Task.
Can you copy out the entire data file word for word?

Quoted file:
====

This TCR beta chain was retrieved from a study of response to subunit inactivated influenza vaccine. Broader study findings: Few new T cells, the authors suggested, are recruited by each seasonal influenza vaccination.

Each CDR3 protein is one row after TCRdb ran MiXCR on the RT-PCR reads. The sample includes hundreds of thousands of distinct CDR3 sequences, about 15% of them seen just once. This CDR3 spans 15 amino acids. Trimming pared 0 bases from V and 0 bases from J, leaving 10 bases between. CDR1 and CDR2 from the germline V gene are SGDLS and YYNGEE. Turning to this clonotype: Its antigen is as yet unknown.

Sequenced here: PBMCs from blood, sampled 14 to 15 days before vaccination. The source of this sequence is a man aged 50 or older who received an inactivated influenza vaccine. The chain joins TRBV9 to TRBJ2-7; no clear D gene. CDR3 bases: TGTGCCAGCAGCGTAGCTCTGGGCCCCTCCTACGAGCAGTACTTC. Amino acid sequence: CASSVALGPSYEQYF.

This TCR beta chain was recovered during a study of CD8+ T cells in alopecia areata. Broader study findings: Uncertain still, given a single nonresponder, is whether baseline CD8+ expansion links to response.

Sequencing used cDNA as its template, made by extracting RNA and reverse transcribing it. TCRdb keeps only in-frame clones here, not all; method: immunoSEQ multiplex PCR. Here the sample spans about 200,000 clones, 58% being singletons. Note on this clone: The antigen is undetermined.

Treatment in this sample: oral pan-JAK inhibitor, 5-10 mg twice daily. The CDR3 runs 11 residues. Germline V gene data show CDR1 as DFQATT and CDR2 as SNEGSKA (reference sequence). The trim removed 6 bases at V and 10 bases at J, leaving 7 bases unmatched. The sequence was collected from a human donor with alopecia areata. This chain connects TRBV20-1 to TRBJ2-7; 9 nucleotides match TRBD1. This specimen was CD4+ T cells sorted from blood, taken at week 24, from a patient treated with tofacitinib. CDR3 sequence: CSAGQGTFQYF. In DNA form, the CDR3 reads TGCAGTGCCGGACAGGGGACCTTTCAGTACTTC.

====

This TCR beta chain was retrieved from a study of response to subunit inactivated influenza vaccine. Broader study findings: Few new T cells, the authors suggested, are recruited by each seasonal influenza vaccination.

Each CDR3 protein is one row after TCRdb ran MiXCR on the RT-PCR reads. The sample includes hundreds of thousands of distinct CDR3 sequences, about 15% of them seen just once. This CDR3 spans 15 amino acids. Trimming pared 0 bases from V and 0 bases from J, leaving 10 bases between. CDR1 and CDR2 from the germline V gene are SGDLS and YYNGEE. Turning to this clonotype: Its antigen is as yet unknown.

Sequenced here: PBMCs from blood, sampled 14 to 15 days before vaccination. The source of this sequence is a man aged 50 or older who received an inactivated influenza vaccine. The chain joins TRBV9 to TRBJ2-7; no clear D gene. CDR3 bases: TGTGCCAGCAGCGTAGCTCTGGGCCCCTCCTACGAGCAGTACTTC. Amino acid sequence: CASSVALGPSYEQYF.

This TCR beta chain was recovered during a study of CD8+ T cells in alopecia areata. Broader study findings: Uncertain still, given a single nonresponder, is whether baseline CD8+ expansion links to response.

Sequencing used cDNA as its template, made by extracting RNA and reverse transcribing it. TCRdb keeps only in-frame clones here, not all; method: immunoSEQ multiplex PCR. Here the sample spans about 200,000 clones, 58% being singletons. Note on this clone: The antigen is undetermined.

Treatment in this sample: oral pan-JAK inhibitor, 5-10 mg twice daily. The CDR3 runs 11 residues. Germline V gene data show CDR1 as DFQATT and CDR2 as SNEGSKA (reference sequence). The trim removed 6 bases at V and 10 bases at J, leaving 7 bases unmatched. The sequence was collected from a human donor with alopecia areata. This chain connects TRBV20-1 to TRBJ2-7; 9 nucleotides match TRBD1. This specimen was CD4+ T cells sorted from blood, taken at week 24, from a patient treated with tofacitinib. CDR3 sequence: CSAGQGTFQYF. In DNA form, the CDR3 reads TGCAGTGCCGGACAGGGGACCTTTCAGTACTTC.